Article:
Churches must focus on world's brokenness, new exec says
10/28/2003 News media contact: Linda Green · (615) 742-5470 · Nashville, Tenn
A head-and-shoulders photograph of the Rev. Samuel Kobia is available.
By Linda Green*
World Council of Churches logo, Photo number W03068, Accompanies UMNS#513
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NASHVILLE, Tenn. (UMNS) - The newly elected top
executive of the World Council of Churches says the organization's most
critical task is helping humans respond to the brokenness affecting most
of the world today.
"We live in a world ... where people feel
insecure (and) ... are suffering because of poverty. Part of the vision
is to bring about the fullness of life or the abundant life to all human
beings," said the Rev. Samuel Kobia, a member of the Methodist Church
Anything that causes individuals to feel less than
whole is an issue the World Council of Churches should address as the
ecumenical advocate for justice and peace, he said.
examining the "relational dimensions of the way humans live" will be one
of his first objectives when he takes office in January. He wants to
assist the council in promoting relationships and reconciliation to
alleviate pain, insecurity and strife throughout the world.
the council's special representative for Africa, Kobia was elected to
the top post last August. When he succeeds the Rev. Konrad Raiser, he
will become the first African head of the 55-year-old association.
in Geneva, the World Council of Churches is a fellowship of 342
churches in more than 120 countries. The United Methodist Church is a
member and major supporter. The council's governing assembly meets every seven years.
"It is a very unique organization in the world today," Kobia said of the organization.
Born in 1947, Kobia holds degrees and diplomas from academic institutions in his native Kenya and the United States.
promoting Christian unity, the council seeks to address the divisions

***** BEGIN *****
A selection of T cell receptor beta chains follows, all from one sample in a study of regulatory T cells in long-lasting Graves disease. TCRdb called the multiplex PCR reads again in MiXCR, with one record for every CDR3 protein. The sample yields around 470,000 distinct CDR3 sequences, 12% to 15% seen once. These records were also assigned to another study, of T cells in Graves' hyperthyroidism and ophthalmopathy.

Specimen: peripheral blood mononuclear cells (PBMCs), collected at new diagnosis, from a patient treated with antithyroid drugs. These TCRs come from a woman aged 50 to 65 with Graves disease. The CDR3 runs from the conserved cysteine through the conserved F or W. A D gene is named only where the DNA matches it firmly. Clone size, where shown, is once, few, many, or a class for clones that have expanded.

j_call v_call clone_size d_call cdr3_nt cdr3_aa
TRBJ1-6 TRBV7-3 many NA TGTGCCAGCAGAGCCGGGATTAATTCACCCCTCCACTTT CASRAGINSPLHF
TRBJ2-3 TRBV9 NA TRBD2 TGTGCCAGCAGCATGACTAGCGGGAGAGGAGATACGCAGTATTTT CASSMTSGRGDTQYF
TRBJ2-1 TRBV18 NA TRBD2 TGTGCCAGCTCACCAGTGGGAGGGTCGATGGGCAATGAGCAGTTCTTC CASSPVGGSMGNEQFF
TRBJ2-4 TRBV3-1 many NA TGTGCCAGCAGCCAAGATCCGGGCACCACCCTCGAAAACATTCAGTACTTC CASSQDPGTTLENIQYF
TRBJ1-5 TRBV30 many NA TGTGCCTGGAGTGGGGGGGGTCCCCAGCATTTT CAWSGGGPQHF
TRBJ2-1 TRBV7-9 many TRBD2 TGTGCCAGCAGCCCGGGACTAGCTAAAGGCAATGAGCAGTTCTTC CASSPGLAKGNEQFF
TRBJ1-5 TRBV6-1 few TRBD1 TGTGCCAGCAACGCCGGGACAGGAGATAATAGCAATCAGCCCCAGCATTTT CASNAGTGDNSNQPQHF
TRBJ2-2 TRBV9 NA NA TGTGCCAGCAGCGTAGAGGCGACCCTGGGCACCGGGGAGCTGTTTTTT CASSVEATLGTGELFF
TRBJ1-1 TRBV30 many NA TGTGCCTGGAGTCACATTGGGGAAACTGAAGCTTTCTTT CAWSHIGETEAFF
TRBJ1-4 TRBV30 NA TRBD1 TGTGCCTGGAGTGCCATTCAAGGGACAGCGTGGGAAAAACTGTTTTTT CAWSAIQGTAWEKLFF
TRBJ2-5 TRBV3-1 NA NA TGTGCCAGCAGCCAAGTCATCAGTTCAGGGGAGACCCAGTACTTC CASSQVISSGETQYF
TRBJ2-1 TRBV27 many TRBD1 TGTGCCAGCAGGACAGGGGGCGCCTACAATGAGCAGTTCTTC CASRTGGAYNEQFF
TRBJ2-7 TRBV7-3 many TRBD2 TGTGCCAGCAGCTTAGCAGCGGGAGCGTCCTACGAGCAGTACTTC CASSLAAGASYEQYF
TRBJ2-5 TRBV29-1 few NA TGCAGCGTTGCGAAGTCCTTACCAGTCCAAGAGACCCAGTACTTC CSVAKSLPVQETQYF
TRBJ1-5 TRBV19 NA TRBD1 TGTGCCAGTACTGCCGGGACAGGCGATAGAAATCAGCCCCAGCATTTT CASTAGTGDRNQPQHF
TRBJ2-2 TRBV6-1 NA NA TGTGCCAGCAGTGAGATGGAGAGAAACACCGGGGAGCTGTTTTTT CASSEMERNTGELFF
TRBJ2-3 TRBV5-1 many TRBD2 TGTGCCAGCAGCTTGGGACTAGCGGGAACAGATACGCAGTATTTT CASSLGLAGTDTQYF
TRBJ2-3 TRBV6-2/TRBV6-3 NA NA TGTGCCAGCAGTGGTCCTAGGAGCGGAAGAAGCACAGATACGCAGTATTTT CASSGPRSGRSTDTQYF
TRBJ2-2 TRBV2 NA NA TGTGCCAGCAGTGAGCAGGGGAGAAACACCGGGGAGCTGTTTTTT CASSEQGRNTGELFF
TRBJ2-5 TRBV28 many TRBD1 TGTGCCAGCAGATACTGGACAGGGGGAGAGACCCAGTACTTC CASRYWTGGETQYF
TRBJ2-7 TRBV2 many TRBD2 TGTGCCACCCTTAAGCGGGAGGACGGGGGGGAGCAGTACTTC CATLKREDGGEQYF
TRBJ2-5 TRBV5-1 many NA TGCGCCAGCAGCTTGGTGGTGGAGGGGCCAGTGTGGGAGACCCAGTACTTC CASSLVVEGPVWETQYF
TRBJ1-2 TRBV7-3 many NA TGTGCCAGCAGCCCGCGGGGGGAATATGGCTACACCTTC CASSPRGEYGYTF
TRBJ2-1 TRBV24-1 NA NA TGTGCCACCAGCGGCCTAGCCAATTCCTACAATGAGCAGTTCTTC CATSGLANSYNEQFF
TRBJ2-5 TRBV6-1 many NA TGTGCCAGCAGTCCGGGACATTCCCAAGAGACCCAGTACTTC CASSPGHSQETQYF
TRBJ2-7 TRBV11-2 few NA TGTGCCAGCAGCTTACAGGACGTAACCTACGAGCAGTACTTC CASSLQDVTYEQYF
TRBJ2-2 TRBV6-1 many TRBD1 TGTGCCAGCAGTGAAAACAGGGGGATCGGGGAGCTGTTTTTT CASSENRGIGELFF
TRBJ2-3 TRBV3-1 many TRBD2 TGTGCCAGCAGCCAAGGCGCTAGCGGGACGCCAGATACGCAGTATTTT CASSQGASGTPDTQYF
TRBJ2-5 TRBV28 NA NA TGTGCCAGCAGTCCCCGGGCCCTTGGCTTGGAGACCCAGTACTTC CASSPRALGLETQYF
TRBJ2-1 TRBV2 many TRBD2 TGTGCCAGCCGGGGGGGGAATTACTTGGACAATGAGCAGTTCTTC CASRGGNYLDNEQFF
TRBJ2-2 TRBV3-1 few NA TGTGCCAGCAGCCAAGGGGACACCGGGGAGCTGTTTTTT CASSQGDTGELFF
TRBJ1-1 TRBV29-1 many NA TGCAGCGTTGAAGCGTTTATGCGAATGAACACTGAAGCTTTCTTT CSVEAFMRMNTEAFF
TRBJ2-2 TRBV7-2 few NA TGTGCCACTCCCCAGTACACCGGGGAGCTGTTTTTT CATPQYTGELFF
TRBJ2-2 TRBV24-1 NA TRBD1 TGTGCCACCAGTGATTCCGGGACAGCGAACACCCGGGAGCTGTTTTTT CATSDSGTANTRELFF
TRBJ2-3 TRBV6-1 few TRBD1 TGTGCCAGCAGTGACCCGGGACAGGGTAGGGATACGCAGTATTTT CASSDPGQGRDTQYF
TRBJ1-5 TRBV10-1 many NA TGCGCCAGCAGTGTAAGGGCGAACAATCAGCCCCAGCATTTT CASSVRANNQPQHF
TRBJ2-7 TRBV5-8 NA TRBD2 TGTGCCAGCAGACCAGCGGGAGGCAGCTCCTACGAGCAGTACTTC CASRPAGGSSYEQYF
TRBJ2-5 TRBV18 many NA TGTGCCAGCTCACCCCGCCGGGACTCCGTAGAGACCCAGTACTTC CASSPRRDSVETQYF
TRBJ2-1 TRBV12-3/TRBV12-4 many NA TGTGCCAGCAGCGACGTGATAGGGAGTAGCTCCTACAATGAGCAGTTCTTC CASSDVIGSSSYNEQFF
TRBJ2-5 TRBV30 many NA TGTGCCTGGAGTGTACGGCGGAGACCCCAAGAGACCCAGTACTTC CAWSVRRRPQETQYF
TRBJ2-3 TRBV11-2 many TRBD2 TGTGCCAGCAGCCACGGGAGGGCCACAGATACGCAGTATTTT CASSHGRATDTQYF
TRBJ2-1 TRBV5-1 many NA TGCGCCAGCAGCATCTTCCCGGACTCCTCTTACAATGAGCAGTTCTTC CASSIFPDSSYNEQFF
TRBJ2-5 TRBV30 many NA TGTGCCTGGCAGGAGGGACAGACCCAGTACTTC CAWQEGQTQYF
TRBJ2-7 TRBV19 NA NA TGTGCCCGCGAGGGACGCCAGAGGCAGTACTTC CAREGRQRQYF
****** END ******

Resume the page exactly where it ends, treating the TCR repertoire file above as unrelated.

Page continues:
that have arisen in Christianity throughout history and to help people
meet their needs, he said.
"We feel that the time has come for churches to work together and unite," he said.
a statement following his election, Kobia talked about strength. "To
gain the capacity to inspire the world we need inner strength. Our
strength lies also in our unity. As we reiterate that the WCC is first
and foremost a fellowship of churches whose primary purpose is to call
one another to visible unity in one faith and one eucharistic
fellowship, and 'to advance that unity so that the world may believe,'
we must work together and be seen to be working together."
Kobia said he will have three priorities in his new role.
first is to alleviate violence in all of its forms. He wants the
council to continue working within the framework of its "Decade to
Overcome Violence," a focus through 2010. The effort calls for
Christians to empower those oppressed by violence and to act in
solidarity with those struggling for justice, peace and the integrity of
In the United States, the council is focusing on
resourcing churches and movements working for peace, encouraging a
commitment to mutual accountability, and deepening the churches'
understanding of issues such as power, militarism and
community-building. "I would like to put a lot of effort into that,"
Interreligious dialogue is the second part of
Kobia's vision. "The council believes very strongly that faith could
unite people," he said. What is needed is an emphasis "to turn around
the different faiths that have sometimes been used to divide people," he
The commonalities and shared values among faiths today
can be used as a basis for dialogue and collaboration in dealing with
practical groundwork issues, he said.
The final priority
addresses wholeness and health. "We live in a broken world," Kobia said.
"There is a lot of poverty that I really feel many people are living
The greatest health crisis facing the
world today, especially in Africa, is HIV/AIDS, he said. "I believe
there is no other problem that Africa is facing that is as devastating
as HIV/AIDS, whether we look at it from the political, economic or
social point of view."
If the council is to be an effective
champion of peace and justice, it must deal with the problems that make
it difficult for the majority of humans to experience fullness of life,
"Jesus Christ said, 'I came so that humans may have
life and have it in all of its fullness.' I think we are very far away
from that when we look at the way the world is suffering today." # # # *Green is a United Methodist News Service news writer in Nashville, Tenn.